An interview with Evgeniy Dokunin aka “White hacker” brought to light prompt information about a group of hackers who call themselves “Ukrainian cyber troops” (UCT).
Evgeniy Dokunin is the leader and founder of the organization. He has been working in the field of security cyber systems for 10 years already and got the idea to establish UCT when political and social problems in Krym (Russia) reached their apogee. He used a vulnerability in the security system and “dismissed” Sergey Aksenov – the head of Krym Republic – on the official webpage of Krym Parliament. In March 2017 a “White hacker” made attempts to block bank accounts of reputed terrorists – he sent messages to “Web Money” and “Yandex Money” with an appeal to freeze terrorist accounts and the request was accomplished in a couple of days. Evgeniy Dokunin published reports on his activity on Facebook, which drew people to join in. At the present moment all members of “Cyber troops” were able to view a list of “urgent operations” and choose the most convenient mode of cooperation.
UCT has grown to over 3,000 “warriors,” and they are all volunteers. Cyber troops mostly work in 15 directions, one of them is called “Blocked runts” and aimed at shutting down certain websites (for example terrorists) with the help of DDoS attacks. It is important to note that such actions are considered to be criminal offenses in Ukraine, making UCT conceal involvement in attacks. Members of the “Cyber troop” avoid personal meetings, communicate only via Internet in fear of espionage charges. In fact, Ukrainian Legal enforces agencies seem to ignore criminal activity of “troopers”, in spite of facts proving no indications of any law violations.
“White hacker” considers that the future of his foundation is quite promising. He hopes to increase influence on the state level and attract investments.
The most remarkable actions
Bombs in Russian cities
On the 12th of September “Ukrainian cyber troops” made multiple phone calls claiming that different buildings were mined. They used an example of DDoS attacks to interrupt the work of Russian LEAs. Police departments in over 14 regions received numerous claims about bombs planted in city malls, night clubs, schools and campuses. Police officers followed instructions – immediately headed to reported places, evacuated people, but explosive devices were never found. Cyber troops used IP telephony and distorted voice communication in order to stay anonymous. In total 242 buildings were “mined” during one day, thousands of people evacuated. Alexander Bortnikov, the head of Russian Federal Security Service, announced that the financial damage dealt was $5 million total. Neither suspects nor their location had been identified yet.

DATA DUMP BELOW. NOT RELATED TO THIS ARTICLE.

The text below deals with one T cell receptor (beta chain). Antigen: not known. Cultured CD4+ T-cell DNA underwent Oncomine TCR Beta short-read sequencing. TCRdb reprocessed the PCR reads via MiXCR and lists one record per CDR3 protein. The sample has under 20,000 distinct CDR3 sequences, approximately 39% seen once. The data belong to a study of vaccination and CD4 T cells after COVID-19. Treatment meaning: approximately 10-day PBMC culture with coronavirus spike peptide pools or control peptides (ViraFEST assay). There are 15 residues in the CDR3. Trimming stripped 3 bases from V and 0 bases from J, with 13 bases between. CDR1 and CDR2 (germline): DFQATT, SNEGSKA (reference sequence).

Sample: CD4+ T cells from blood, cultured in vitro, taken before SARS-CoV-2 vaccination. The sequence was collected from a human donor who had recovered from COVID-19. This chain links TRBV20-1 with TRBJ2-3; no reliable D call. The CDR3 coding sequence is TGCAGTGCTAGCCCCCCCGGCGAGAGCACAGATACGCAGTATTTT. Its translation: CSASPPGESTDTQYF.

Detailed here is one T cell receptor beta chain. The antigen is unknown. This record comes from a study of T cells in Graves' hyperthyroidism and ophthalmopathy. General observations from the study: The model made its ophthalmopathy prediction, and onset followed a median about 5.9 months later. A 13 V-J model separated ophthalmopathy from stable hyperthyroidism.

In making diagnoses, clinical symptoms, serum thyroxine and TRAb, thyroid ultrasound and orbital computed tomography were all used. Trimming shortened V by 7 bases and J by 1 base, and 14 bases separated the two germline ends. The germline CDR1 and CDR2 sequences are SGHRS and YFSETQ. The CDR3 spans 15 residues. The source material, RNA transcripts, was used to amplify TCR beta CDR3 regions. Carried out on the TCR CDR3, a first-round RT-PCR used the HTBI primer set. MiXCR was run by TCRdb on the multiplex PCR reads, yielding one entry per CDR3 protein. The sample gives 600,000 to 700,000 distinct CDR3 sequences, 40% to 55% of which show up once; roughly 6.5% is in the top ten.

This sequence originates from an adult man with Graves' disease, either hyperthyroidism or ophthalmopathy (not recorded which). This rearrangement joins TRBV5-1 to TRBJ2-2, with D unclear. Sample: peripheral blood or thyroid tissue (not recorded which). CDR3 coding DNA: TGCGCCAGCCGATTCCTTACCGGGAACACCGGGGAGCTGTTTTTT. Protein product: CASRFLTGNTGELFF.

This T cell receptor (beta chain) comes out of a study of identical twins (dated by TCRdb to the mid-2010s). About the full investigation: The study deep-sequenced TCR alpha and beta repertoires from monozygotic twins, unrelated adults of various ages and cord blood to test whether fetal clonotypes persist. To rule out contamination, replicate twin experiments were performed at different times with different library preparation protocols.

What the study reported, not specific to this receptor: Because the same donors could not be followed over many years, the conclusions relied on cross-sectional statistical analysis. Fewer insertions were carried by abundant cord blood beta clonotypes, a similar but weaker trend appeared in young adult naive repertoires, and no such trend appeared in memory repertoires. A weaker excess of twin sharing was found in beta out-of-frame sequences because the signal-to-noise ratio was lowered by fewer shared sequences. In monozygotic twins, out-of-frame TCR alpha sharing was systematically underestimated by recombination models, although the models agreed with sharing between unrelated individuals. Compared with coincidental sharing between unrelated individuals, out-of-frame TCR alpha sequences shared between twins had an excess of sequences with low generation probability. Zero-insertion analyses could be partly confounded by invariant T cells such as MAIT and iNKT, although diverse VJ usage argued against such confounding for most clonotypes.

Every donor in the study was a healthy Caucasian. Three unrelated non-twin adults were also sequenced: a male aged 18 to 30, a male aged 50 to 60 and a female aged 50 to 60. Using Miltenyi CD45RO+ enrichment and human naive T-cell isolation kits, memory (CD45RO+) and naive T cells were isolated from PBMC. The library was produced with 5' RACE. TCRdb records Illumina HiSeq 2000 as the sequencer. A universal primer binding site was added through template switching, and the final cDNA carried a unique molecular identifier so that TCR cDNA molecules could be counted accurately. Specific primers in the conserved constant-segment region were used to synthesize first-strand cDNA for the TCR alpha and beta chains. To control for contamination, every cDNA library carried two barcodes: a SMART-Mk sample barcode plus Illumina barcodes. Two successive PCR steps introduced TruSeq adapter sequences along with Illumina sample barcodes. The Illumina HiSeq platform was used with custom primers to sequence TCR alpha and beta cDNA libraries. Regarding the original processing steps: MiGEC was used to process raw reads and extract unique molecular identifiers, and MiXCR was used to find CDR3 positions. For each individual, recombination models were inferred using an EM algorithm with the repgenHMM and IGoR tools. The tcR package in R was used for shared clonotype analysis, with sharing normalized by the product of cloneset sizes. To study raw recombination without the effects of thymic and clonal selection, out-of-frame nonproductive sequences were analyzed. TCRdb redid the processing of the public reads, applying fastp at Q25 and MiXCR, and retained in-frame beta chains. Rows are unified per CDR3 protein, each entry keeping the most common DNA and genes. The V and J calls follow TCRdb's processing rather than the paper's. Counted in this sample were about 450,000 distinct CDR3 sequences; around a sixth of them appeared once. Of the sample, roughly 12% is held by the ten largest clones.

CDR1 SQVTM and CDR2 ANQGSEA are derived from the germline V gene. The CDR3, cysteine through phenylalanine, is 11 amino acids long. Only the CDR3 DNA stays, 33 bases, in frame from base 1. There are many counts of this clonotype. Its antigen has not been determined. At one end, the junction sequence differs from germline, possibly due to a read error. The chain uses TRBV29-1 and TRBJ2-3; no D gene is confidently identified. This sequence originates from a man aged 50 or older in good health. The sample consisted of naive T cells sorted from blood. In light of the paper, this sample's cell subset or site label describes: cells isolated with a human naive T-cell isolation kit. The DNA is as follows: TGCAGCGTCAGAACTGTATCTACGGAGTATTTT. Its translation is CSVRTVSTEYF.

Ukrainian cyber troops hacked several servers of the Russian Ministry of Internal Affairs and then leaked the data. According to Dokunin, troopers managed to get access to files of 66.7 Gb in total, including secret information concerning Ukraine. Documents were uploaded to file sharing websites – ex.ua and Google.Drive so that everyone could read them. Furthermore, the files were handed over to Security Service of Ukraine (SSU). “White hacker” asked SSU to “Read and analyze the data,” and promised to leak new information. However, Security Service did not comply with his request (it is obvious that Ukrainian LEAs are not interested in secret information stolen from Russian servers) and Dokunin ordered troopers to get this work done.
It is constantly an ongoing operation of cyberattacks on Luganskaya and Donetskaya Republics (which are regions of Ukraine fighting for independence). During “Nemesis,” UCT used DDoS attacks – troopers call them “artillery” – in order to shut down terrorist websites. The bombardment never ends, 24 hours, 7 days a week. The blocked resources mainly spread anti-Ukrainian propaganda, shared information about “Ukrainian patriots”. The number of attacked sites per day varies from 180-200 and includes mostly blogs and forums.
To protect and to serve
It would be wrong to say that all activity of Ukrainian cyber troops is destructive. Their leader considers that confronting outer cyberattacks is one of the most important goals and its effectiveness can be reached only in tight cooperation with the government. Firstly, troopers track cyberattacks on state institutions (such as Ministry of Finance and Pension Fund of Ukraine), pass obtained data to Security Service of Ukraine and help LEAs to counter strike hackers. They are also engaged in search for bugs and discovering vulnerabilities, which can be used by hackers. The president of Ukraine Petr Poroshenko recently reported over 6,500 registered attempts to hack five ministries and 31 state databases in 2017. Some of them were successful and resulted in loss of approximately 3 Tb of information. The state system of cyber protection is believed to function not well enough and Verkhovna Rada (Ukrainian Parliament) has already passed an increased budget in order to develop and upgrade the system.
“Ukrainian cyber troops” are treated controversially. They are on the one hand a criminal group while on the other a community of activists countering cyberattacks on their Motherland Ukraine. They break law under the aegis of patriotism.